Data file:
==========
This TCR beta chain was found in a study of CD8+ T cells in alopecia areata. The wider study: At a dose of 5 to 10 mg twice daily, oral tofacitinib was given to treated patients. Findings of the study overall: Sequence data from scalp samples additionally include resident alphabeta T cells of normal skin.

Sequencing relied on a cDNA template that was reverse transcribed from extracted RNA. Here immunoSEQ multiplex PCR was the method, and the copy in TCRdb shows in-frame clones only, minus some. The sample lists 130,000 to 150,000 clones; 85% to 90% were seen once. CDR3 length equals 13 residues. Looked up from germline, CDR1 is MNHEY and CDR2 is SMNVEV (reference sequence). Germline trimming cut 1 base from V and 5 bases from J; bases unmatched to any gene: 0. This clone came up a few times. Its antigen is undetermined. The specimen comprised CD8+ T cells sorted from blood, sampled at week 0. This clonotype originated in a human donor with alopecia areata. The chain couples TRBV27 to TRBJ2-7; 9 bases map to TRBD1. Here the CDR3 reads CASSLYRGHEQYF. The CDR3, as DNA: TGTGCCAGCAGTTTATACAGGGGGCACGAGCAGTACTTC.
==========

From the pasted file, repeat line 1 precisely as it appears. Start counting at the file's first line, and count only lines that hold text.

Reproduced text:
This TCR beta chain was found in a study of CD8+ T cells in alopecia areata. The wider study: At a dose of 5 to 10 mg twice daily, oral tofacitinib was given to treated patients. Findings of the study overall: Sequence data from scalp samples additionally include resident alphabeta T cells of normal skin.